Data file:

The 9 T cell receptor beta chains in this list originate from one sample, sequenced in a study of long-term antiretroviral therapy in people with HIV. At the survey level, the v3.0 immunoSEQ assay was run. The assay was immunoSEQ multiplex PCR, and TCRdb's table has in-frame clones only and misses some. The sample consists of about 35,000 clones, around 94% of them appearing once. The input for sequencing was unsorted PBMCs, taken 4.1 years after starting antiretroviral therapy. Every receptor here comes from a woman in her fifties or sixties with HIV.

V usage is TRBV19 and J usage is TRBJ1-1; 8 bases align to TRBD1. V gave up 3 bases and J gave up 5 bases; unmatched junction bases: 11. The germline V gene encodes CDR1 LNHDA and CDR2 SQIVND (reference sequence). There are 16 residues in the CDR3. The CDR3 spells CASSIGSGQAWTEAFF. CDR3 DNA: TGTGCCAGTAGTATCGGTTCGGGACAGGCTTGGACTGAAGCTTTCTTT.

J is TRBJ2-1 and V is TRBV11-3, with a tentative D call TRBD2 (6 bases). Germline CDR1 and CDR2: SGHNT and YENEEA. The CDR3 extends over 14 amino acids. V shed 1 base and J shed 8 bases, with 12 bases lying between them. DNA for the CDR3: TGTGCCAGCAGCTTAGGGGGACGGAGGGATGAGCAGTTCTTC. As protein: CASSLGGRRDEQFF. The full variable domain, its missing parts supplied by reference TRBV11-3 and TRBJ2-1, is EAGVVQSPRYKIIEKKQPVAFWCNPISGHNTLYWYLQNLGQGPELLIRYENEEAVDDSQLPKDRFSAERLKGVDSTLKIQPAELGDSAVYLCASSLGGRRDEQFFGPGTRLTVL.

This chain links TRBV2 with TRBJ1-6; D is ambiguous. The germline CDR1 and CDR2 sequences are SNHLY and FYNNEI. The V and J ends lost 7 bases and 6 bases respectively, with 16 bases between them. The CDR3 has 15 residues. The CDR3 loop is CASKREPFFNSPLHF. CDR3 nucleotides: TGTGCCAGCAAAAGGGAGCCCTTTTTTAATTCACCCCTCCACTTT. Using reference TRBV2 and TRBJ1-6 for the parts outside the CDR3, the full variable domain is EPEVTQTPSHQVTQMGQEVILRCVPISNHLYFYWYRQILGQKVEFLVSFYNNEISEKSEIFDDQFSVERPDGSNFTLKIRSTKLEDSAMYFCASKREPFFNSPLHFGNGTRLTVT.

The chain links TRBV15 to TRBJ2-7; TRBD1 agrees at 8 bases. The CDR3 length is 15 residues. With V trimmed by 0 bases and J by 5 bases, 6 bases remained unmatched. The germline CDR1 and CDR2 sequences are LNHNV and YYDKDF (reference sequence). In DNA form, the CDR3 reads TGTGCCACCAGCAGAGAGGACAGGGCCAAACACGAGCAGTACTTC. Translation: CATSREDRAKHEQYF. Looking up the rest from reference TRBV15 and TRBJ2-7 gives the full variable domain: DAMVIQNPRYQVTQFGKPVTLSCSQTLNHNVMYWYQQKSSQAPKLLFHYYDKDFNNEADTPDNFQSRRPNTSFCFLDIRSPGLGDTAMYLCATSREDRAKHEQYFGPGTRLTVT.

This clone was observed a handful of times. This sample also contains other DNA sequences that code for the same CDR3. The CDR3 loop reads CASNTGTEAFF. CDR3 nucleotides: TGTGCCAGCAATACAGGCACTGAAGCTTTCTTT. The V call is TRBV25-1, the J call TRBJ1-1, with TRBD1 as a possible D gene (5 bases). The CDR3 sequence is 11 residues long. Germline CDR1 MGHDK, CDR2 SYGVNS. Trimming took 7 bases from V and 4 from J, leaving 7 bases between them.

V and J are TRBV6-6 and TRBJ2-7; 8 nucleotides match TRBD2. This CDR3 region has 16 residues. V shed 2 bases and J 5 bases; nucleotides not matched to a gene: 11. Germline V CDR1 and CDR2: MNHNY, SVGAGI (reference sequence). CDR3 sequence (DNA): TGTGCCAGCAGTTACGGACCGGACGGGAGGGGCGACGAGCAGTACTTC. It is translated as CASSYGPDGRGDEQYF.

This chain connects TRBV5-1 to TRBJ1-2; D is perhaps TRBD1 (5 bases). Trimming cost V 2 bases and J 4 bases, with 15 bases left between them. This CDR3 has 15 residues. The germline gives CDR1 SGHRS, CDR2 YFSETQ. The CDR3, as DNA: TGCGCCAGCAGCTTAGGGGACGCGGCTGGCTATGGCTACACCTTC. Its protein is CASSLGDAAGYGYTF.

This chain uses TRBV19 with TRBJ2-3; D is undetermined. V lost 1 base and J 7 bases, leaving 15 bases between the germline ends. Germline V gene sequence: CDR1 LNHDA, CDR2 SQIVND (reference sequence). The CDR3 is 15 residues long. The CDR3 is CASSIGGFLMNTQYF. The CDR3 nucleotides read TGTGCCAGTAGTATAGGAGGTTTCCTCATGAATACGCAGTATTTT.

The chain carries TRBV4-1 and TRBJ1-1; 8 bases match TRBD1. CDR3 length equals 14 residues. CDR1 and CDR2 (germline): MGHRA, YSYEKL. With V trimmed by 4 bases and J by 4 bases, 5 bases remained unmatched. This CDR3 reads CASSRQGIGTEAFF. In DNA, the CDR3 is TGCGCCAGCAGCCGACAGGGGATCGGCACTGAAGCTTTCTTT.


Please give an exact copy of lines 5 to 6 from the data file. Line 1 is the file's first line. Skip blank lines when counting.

The chain links TRBV15 to TRBJ2-7; TRBD1 agrees at 8 bases. The CDR3 length is 15 residues. With V trimmed by 0 bases and J by 5 bases, 6 bases remained unmatched. The germline CDR1 and CDR2 sequences are LNHNV and YYDKDF (reference sequence). In DNA form, the CDR3 reads TGTGCCACCAGCAGAGAGGACAGGGCCAAACACGAGCAGTACTTC. Translation: CATSREDRAKHEQYF. Looking up the rest from reference TRBV15 and TRBJ2-7 gives the full variable domain: DAMVIQNPRYQVTQFGKPVTLSCSQTLNHNVMYWYQQKSSQAPKLLFHYYDKDFNNEADTPDNFQSRRPNTSFCFLDIRSPGLGDTAMYLCATSREDRAKHEQYFGPGTRLTVT.

This clone was observed a handful of times. This sample also contains other DNA sequences that code for the same CDR3. The CDR3 loop reads CASNTGTEAFF. CDR3 nucleotides: TGTGCCAGCAATACAGGCACTGAAGCTTTCTTT. The V call is TRBV25-1, the J call TRBJ1-1, with TRBD1 as a possible D gene (5 bases). The CDR3 sequence is 11 residues long. Germline CDR1 MGHDK, CDR2 SYGVNS. Trimming took 7 bases from V and 4 from J, leaving 7 bases between them.